Write a Fortran OML Library Using the Binary-compatible Interface

As an extension of the BCI interface exposed above, this topic describes how to turn Fortran code into an OML function.

Follow these steps to write an OML library from a Fortran routine:
  1. Compile the Fortran source code into an object.

    Using a Fortran compiler, compile myFortransub.f into myFortransub.o.

  2. Add the standard C/C++ library OMLInterfacePublic.h to the Project folder.
  3. Create a C/C++ file according to the Fortran function arguments,

    The C/C++ file must contain:

    • OML header to be used (OMLInterfacePublic.h).
    • Extern “C” block.
    • InitToolbox function.
    • C/C++ function calling the Fortran function.
  4. Link the compiled Fortran file to the Project.
  5. Compile the C/C++ code to create the DLL file (for example, omlFortran.dll).
  6. To the Project folder, add the Fortran DLL that was called/used upon the Fortran compilation.
  7. Import the DLL with the addlibrary function.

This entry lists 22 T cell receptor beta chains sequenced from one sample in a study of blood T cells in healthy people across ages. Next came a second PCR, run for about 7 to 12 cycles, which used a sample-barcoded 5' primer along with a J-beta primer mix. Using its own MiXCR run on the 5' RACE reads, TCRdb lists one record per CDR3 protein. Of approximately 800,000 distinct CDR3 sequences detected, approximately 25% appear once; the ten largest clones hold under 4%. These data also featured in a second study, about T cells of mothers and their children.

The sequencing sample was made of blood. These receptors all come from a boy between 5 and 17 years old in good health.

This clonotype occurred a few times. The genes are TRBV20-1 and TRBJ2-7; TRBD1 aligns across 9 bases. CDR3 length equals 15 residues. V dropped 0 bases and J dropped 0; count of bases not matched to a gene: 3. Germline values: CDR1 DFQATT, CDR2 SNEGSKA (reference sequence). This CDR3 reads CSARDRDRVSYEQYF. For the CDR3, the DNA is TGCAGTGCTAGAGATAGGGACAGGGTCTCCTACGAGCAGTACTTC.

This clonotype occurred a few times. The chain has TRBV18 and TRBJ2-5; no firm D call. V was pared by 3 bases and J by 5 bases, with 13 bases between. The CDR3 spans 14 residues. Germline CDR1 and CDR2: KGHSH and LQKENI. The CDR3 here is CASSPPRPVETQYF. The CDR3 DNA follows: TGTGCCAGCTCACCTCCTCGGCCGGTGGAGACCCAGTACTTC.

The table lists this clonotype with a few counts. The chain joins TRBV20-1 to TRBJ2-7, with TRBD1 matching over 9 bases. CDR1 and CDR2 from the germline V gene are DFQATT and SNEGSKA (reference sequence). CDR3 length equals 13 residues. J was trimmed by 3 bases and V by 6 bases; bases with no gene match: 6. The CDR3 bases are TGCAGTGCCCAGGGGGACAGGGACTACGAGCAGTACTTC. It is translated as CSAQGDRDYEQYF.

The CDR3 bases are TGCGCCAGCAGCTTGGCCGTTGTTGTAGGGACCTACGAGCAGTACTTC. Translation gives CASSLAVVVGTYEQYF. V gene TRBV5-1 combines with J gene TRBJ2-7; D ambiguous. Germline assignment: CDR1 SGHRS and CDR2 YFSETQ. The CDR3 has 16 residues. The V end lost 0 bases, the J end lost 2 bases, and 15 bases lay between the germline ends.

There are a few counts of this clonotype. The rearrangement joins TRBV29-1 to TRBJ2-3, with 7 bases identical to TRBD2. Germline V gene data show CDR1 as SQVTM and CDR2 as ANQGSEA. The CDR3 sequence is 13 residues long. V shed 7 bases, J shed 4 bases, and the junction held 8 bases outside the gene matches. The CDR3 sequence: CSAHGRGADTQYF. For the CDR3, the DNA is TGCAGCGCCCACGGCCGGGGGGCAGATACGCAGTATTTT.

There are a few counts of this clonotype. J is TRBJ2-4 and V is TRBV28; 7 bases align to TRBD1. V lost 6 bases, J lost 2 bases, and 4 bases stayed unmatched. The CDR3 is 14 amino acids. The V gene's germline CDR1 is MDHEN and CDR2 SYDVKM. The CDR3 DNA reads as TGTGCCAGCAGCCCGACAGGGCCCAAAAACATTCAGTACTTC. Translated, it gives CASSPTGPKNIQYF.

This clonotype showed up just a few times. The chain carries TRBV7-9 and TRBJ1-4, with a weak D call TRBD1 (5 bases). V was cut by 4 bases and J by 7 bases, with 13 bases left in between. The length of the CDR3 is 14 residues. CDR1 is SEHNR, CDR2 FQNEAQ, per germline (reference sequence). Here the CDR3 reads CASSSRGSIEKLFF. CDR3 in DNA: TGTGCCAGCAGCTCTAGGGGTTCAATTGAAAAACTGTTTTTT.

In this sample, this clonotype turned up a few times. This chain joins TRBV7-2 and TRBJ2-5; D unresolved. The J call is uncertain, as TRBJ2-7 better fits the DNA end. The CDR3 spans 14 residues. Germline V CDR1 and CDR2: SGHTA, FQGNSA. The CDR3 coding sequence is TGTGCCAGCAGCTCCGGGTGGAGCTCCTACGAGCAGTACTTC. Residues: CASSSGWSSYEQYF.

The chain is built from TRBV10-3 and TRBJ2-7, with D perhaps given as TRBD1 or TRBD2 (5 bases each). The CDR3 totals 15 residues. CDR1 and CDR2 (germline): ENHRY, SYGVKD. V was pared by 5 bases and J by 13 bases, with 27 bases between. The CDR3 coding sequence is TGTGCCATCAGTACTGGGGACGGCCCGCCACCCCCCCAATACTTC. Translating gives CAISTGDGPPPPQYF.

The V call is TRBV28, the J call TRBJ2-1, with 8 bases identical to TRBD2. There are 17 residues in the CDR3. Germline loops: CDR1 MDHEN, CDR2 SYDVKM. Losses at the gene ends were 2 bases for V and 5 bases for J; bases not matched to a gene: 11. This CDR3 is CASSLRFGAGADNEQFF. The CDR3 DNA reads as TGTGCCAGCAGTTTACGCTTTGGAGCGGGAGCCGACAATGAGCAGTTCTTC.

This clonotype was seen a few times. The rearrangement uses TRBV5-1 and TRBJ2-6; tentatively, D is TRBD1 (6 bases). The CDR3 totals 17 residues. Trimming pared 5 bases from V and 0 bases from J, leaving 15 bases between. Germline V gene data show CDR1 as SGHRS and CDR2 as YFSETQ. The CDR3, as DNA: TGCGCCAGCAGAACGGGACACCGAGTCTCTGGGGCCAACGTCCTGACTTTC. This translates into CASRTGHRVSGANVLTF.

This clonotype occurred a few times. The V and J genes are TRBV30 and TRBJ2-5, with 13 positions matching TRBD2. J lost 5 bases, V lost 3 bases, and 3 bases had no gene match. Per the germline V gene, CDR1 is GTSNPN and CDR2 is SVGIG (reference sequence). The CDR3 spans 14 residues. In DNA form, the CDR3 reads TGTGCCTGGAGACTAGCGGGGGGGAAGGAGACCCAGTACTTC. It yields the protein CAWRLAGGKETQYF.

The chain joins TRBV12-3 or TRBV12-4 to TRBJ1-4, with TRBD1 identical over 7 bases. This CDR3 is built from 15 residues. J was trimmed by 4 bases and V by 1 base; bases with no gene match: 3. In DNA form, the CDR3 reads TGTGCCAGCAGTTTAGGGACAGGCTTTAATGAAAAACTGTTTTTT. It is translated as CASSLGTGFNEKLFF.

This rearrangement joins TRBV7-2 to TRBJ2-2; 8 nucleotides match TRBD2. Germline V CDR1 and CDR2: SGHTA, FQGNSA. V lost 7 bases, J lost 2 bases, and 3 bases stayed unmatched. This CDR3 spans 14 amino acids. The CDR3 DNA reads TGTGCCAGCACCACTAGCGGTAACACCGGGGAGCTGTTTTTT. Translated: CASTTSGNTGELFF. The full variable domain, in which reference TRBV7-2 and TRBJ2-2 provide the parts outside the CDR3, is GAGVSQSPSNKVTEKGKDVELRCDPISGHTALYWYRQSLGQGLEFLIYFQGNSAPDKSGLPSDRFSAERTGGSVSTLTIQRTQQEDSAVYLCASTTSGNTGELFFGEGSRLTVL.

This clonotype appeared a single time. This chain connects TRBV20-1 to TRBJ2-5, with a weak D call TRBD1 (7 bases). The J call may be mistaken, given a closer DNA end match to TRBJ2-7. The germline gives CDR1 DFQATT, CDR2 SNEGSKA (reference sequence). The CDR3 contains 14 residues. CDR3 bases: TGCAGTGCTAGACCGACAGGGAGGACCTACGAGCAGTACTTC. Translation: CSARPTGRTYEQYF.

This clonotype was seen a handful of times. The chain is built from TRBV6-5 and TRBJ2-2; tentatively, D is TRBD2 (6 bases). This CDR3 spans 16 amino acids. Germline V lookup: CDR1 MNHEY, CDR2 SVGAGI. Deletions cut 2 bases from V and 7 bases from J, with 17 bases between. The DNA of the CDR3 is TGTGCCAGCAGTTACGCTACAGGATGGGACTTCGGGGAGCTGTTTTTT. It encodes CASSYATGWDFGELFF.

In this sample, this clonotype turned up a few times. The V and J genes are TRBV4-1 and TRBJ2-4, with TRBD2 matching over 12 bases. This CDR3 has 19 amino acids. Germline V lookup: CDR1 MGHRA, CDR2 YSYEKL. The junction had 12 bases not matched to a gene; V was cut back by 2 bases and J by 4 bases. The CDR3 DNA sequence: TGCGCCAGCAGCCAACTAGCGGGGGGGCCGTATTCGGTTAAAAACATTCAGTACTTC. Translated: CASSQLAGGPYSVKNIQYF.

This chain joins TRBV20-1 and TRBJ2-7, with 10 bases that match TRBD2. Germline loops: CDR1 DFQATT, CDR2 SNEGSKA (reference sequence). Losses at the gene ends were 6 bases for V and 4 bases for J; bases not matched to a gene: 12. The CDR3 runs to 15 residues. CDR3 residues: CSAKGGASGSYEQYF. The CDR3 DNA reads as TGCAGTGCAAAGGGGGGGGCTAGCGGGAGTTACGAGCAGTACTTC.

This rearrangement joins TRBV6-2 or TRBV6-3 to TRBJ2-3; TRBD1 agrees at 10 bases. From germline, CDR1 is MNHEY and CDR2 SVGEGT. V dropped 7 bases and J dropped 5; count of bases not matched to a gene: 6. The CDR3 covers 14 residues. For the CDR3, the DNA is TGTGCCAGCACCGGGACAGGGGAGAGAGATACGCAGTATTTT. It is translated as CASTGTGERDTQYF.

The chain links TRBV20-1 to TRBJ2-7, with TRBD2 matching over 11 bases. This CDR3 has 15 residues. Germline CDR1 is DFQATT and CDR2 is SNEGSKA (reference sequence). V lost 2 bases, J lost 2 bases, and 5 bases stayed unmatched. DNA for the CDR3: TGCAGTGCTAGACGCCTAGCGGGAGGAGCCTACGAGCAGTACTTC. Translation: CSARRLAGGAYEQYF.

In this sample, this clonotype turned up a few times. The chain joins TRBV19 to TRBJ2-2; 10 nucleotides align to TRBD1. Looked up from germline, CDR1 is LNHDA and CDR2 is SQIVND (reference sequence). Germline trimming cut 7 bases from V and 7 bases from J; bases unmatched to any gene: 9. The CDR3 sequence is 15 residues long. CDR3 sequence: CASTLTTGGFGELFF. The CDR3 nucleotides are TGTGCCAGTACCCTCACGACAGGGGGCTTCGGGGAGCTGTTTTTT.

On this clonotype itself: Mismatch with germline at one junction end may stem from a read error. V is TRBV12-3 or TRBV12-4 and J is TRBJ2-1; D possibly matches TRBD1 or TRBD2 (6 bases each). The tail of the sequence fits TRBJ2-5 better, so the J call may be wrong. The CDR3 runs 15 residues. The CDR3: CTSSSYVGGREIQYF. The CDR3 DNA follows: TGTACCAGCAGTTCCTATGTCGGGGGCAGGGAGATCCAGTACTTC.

Example - Fortran Routine Compiled and Added to OML

The Fortran routine in this example is myFortranSub.f90.
function myFortranSub(Method,Rs,Rz,RF)
	IF (Method == 1) THEN
		RF = 1/(Rs+Rz)
	ELSE IF (Method == 2) THEN
		RF = 1/(Rs**2+Rz**2)**.5
		RF = 1/(Rs+Rz)
end function myFortranSub
The C++ code (leveraging the BCI OML APIs) is dllmain.cpp.
#include "OMLInterfacePublic.h"
extern "C"
    __declspec(dllexport) int InitToolbox(OMLInterface* eval);
    void __stdcall myfortransub_(int*,float*,float*,float*);

bool myFortranFunc(OMLInterface* eval, const OMLCurrencyList* inputs, OMLCurrencyList* outputs)
    if (inputs->Size() != 3)
        eval->ThrowError("Wrong number of arguments");

    const OMLCurrency* c1 = inputs->Get(0);
	const OMLCurrency* c2 = inputs->Get(1);
	const OMLCurrency* c3 = inputs->Get(2);

    if (!c1->IsScalar())
        eval->ThrowError("Invalid input type in argument 1");

	if (!c2->IsScalar())
        eval->ThrowError("Invalid input type in argument 2");

	if (!c3->IsScalar())
        eval->ThrowError("Invalid input type in argument 3");
    int input1 = (int)c1->GetScalar();
	float input2 = (float)c2->GetScalar();
	float input3 = (float)c3->GetScalar();
	float output1 = 0.0;

	myfortransub_(&input1, &input2, &input3, &output1);

    return true;

int InitToolbox(OMLInterface* eval)
    eval->RegisterFunction("reservefactor", myFortranFunc);
    return 0;
The call to the Fortran routine is made by:
myfortransub_(&input1, &input2, &input3, &output1);
  • In Fortran, the Function arguments are all passed by reference.
  • Notice the extra underscore character added to the function name.